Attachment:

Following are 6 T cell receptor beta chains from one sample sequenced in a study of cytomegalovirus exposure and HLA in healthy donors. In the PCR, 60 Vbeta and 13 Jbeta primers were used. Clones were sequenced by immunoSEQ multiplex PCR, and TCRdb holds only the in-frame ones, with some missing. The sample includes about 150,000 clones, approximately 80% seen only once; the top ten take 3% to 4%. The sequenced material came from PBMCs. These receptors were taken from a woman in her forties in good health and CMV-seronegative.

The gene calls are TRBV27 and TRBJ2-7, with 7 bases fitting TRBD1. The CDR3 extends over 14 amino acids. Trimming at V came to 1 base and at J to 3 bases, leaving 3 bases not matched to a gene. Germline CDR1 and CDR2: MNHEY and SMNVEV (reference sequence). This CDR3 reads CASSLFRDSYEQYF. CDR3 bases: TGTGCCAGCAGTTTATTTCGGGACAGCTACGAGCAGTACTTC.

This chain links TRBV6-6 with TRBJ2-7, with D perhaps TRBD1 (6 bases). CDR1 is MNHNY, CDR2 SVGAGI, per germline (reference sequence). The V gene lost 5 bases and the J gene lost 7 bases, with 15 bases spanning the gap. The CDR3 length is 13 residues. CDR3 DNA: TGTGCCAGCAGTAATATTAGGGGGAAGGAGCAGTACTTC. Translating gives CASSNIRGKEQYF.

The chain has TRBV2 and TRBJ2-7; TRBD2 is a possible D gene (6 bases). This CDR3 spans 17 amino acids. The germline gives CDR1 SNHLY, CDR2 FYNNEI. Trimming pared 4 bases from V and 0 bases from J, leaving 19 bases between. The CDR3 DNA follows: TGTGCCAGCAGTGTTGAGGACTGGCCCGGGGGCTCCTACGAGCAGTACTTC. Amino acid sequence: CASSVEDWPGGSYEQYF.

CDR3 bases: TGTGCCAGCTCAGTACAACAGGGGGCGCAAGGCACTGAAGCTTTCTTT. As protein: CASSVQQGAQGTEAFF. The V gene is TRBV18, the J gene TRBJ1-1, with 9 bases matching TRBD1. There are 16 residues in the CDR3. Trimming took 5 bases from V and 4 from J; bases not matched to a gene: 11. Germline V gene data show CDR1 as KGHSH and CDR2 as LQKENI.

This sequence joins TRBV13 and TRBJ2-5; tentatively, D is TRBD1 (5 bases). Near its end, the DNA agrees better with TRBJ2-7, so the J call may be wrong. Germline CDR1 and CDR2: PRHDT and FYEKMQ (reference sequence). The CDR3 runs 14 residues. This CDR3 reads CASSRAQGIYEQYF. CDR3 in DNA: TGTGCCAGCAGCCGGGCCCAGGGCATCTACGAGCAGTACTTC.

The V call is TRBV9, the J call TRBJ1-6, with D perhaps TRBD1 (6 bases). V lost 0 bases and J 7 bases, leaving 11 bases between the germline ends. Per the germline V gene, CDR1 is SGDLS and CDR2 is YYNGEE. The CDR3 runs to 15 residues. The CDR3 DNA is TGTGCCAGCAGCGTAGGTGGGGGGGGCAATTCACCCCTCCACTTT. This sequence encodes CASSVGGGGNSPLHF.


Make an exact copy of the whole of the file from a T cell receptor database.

Following are 6 T cell receptor beta chains from one sample sequenced in a study of cytomegalovirus exposure and HLA in healthy donors. In the PCR, 60 Vbeta and 13 Jbeta primers were used. Clones were sequenced by immunoSEQ multiplex PCR, and TCRdb holds only the in-frame ones, with some missing. The sample includes about 150,000 clones, approximately 80% seen only once; the top ten take 3% to 4%. The sequenced material came from PBMCs. These receptors were taken from a woman in her forties in good health and CMV-seronegative.

The gene calls are TRBV27 and TRBJ2-7, with 7 bases fitting TRBD1. The CDR3 extends over 14 amino acids. Trimming at V came to 1 base and at J to 3 bases, leaving 3 bases not matched to a gene. Germline CDR1 and CDR2: MNHEY and SMNVEV (reference sequence). This CDR3 reads CASSLFRDSYEQYF. CDR3 bases: TGTGCCAGCAGTTTATTTCGGGACAGCTACGAGCAGTACTTC.

This chain links TRBV6-6 with TRBJ2-7, with D perhaps TRBD1 (6 bases). CDR1 is MNHNY, CDR2 SVGAGI, per germline (reference sequence). The V gene lost 5 bases and the J gene lost 7 bases, with 15 bases spanning the gap. The CDR3 length is 13 residues. CDR3 DNA: TGTGCCAGCAGTAATATTAGGGGGAAGGAGCAGTACTTC. Translating gives CASSNIRGKEQYF.

The chain has TRBV2 and TRBJ2-7; TRBD2 is a possible D gene (6 bases). This CDR3 spans 17 amino acids. The germline gives CDR1 SNHLY, CDR2 FYNNEI. Trimming pared 4 bases from V and 0 bases from J, leaving 19 bases between. The CDR3 DNA follows: TGTGCCAGCAGTGTTGAGGACTGGCCCGGGGGCTCCTACGAGCAGTACTTC. Amino acid sequence: CASSVEDWPGGSYEQYF.

CDR3 bases: TGTGCCAGCTCAGTACAACAGGGGGCGCAAGGCACTGAAGCTTTCTTT. As protein: CASSVQQGAQGTEAFF. The V gene is TRBV18, the J gene TRBJ1-1, with 9 bases matching TRBD1. There are 16 residues in the CDR3. Trimming took 5 bases from V and 4 from J; bases not matched to a gene: 11. Germline V gene data show CDR1 as KGHSH and CDR2 as LQKENI.

This sequence joins TRBV13 and TRBJ2-5; tentatively, D is TRBD1 (5 bases). Near its end, the DNA agrees better with TRBJ2-7, so the J call may be wrong. Germline CDR1 and CDR2: PRHDT and FYEKMQ (reference sequence). The CDR3 runs 14 residues. This CDR3 reads CASSRAQGIYEQYF. CDR3 in DNA: TGTGCCAGCAGCCGGGCCCAGGGCATCTACGAGCAGTACTTC.

The V call is TRBV9, the J call TRBJ1-6, with D perhaps TRBD1 (6 bases). V lost 0 bases and J 7 bases, leaving 11 bases between the germline ends. Per the germline V gene, CDR1 is SGDLS and CDR2 is YYNGEE. The CDR3 runs to 15 residues. The CDR3 DNA is TGTGCCAGCAGCGTAGGTGGGGGGGGCAATTCACCCCTCCACTTT. This sequence encodes CASSVGGGGNSPLHF.